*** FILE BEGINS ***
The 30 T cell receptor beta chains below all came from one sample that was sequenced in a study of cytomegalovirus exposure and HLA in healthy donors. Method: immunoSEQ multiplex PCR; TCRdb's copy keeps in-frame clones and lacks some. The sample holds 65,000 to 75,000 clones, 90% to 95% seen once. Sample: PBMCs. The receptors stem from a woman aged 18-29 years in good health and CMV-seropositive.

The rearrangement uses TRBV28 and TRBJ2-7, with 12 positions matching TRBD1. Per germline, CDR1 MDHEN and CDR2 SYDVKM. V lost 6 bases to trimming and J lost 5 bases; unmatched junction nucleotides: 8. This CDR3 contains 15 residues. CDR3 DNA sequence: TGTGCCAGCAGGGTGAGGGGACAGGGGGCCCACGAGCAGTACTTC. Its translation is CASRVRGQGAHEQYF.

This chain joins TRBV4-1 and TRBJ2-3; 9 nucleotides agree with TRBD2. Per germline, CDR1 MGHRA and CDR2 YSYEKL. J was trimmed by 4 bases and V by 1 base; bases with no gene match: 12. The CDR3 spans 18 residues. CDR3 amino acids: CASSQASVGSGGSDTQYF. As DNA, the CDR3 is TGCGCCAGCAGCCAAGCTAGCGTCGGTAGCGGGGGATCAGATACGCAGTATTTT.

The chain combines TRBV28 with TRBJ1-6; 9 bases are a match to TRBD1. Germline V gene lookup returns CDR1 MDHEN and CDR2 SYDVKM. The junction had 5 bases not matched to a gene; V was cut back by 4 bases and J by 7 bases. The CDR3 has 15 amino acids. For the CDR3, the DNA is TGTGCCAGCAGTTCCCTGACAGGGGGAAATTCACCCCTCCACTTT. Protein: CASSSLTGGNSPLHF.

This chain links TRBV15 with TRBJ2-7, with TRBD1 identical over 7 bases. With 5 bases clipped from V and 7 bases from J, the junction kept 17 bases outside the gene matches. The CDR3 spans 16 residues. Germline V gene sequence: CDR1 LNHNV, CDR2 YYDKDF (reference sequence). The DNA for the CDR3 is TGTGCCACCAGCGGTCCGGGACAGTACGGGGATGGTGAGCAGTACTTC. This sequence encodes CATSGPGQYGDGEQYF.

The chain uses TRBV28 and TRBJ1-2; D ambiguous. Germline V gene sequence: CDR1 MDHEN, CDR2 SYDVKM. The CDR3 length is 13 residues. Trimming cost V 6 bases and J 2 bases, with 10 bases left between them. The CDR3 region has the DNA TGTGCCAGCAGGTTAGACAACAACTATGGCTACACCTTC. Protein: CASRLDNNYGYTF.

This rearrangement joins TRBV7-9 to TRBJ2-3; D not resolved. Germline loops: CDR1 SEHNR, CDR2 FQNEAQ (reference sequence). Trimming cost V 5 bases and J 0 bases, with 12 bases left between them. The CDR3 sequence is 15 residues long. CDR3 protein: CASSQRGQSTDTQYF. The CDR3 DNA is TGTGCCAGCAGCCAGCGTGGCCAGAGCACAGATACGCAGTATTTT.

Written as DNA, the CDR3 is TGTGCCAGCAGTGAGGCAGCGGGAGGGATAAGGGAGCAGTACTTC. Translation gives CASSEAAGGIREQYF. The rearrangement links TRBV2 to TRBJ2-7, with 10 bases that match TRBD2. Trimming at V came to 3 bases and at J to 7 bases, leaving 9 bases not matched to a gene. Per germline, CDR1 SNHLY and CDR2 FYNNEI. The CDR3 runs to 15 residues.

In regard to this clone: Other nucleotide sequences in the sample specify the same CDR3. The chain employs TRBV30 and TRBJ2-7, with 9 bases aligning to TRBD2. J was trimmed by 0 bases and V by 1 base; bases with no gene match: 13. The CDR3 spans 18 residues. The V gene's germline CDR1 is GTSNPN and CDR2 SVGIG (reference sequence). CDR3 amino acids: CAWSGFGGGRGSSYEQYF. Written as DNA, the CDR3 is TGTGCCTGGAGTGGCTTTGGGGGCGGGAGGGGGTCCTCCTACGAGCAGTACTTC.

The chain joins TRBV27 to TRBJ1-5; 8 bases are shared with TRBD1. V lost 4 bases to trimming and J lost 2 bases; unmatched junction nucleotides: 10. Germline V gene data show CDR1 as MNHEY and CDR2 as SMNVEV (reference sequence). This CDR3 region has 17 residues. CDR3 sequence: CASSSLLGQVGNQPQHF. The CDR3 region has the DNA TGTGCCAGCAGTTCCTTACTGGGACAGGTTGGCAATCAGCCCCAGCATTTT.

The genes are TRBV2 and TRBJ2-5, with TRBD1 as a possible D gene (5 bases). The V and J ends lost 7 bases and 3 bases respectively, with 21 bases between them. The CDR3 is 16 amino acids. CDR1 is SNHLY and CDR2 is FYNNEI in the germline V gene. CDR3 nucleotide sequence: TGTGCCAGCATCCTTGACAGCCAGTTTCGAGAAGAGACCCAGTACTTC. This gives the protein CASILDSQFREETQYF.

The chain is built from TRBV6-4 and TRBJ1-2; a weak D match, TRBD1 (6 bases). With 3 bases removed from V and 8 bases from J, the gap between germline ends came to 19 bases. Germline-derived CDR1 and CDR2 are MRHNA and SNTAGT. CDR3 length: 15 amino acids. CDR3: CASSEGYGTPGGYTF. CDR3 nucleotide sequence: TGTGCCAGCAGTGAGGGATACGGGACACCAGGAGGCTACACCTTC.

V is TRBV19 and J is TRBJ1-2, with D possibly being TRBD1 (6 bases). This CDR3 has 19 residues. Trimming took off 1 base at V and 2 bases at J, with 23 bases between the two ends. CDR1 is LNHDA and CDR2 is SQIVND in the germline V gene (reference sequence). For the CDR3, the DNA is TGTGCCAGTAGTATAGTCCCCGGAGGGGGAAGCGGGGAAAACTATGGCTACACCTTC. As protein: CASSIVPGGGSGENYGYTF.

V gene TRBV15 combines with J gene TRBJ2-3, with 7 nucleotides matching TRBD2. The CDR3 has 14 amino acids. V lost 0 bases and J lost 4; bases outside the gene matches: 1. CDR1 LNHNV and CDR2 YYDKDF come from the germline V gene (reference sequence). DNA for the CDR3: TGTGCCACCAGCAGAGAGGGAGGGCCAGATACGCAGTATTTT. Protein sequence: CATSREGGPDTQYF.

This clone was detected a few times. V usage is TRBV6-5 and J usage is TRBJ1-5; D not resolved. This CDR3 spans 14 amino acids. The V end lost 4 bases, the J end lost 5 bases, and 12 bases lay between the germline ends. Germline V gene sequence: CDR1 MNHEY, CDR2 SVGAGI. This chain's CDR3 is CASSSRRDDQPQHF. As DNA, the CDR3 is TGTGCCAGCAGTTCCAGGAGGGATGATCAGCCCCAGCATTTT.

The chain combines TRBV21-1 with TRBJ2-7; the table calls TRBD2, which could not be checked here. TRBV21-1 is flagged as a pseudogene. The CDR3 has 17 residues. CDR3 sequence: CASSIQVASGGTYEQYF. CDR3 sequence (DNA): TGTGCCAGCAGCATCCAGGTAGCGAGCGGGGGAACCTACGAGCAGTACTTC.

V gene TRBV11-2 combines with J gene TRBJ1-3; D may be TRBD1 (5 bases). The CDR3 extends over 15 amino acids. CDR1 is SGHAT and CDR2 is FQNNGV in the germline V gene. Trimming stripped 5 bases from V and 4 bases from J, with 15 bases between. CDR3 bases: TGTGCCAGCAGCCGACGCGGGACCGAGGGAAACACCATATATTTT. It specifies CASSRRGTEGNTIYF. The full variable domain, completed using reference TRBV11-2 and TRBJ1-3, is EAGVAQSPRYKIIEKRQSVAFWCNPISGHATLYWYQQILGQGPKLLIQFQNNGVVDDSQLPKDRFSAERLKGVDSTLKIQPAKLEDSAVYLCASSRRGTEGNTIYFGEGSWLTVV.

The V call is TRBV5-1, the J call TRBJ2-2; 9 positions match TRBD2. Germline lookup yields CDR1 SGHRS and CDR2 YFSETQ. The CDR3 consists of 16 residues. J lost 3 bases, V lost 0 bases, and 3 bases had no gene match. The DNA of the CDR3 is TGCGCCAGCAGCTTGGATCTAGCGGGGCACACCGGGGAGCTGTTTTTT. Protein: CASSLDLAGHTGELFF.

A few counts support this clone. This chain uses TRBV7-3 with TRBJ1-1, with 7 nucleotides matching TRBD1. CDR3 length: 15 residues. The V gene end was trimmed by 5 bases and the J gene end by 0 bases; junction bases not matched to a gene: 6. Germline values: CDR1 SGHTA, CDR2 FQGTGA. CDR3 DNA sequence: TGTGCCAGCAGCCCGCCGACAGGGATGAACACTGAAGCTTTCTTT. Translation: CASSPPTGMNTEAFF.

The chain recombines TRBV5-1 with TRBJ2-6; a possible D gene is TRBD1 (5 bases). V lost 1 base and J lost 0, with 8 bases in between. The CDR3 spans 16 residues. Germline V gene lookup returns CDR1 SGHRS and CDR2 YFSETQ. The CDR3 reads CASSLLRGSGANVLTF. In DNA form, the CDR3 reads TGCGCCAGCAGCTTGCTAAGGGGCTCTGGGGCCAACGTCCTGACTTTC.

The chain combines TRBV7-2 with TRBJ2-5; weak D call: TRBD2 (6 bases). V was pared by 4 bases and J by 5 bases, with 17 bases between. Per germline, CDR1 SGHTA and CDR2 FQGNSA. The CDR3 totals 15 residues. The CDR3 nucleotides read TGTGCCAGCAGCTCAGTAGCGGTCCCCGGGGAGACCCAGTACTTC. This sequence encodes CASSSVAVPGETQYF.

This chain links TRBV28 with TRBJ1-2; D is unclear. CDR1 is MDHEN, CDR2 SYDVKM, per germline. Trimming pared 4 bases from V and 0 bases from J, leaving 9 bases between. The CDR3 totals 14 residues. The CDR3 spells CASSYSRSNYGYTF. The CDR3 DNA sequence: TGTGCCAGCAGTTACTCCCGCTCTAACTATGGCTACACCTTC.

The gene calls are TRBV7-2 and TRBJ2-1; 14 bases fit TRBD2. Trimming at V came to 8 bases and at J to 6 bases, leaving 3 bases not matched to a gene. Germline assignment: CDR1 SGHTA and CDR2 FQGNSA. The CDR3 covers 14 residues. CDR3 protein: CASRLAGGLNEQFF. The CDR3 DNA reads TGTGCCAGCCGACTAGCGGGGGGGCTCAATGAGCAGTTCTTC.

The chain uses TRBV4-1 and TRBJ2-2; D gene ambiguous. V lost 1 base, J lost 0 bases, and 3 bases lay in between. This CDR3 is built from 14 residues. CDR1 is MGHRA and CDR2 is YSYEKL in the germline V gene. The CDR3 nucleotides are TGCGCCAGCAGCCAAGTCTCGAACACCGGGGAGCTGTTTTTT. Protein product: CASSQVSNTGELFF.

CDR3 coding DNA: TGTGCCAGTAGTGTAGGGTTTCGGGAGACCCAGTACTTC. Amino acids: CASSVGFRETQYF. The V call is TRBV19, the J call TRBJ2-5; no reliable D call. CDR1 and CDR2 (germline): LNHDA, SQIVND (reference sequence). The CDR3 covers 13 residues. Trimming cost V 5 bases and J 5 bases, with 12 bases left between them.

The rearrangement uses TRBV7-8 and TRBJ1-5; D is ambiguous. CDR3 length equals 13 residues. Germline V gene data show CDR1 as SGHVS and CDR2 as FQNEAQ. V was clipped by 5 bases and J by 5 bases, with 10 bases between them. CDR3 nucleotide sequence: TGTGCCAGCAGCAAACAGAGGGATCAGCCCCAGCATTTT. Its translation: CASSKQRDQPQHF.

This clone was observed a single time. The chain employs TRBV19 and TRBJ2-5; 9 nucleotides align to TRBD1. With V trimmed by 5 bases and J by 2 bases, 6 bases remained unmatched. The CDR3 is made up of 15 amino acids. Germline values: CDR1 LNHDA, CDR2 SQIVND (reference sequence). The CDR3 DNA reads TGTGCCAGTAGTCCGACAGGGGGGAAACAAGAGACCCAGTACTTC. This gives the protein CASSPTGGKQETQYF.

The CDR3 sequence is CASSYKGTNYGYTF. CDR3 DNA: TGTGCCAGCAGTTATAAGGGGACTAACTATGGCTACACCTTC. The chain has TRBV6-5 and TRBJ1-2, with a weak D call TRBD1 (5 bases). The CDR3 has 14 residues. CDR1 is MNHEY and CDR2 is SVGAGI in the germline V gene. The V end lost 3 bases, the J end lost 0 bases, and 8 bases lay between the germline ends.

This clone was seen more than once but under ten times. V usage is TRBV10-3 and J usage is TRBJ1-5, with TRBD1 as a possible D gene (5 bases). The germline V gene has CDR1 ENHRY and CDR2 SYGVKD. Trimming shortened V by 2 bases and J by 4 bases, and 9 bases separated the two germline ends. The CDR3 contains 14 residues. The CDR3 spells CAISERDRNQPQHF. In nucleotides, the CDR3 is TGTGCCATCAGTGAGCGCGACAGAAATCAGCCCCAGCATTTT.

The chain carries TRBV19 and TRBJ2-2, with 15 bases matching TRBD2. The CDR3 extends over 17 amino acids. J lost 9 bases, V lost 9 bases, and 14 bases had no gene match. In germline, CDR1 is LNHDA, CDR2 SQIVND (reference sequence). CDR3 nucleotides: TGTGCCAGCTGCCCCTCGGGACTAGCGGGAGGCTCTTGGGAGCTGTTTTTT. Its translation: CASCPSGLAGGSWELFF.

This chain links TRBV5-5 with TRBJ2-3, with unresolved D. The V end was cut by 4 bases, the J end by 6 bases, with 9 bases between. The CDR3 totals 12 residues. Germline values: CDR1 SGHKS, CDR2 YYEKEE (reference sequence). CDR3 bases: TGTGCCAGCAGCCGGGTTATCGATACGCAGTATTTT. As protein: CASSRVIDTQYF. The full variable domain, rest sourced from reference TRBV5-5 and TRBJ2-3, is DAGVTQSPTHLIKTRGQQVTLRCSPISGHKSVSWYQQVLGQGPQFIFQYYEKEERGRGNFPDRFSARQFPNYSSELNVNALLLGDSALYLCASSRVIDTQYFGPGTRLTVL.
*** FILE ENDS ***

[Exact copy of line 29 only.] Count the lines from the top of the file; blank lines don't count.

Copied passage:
This clone was seen more than once but under ten times. V usage is TRBV10-3 and J usage is TRBJ1-5, with TRBD1 as a possible D gene (5 bases). The germline V gene has CDR1 ENHRY and CDR2 SYGVKD. Trimming shortened V by 2 bases and J by 4 bases, and 9 bases separated the two germline ends. The CDR3 contains 14 residues. The CDR3 spells CAISERDRNQPQHF. In nucleotides, the CDR3 is TGTGCCATCAGTGAGCGCGACAGAAATCAGCCCCAGCATTTT.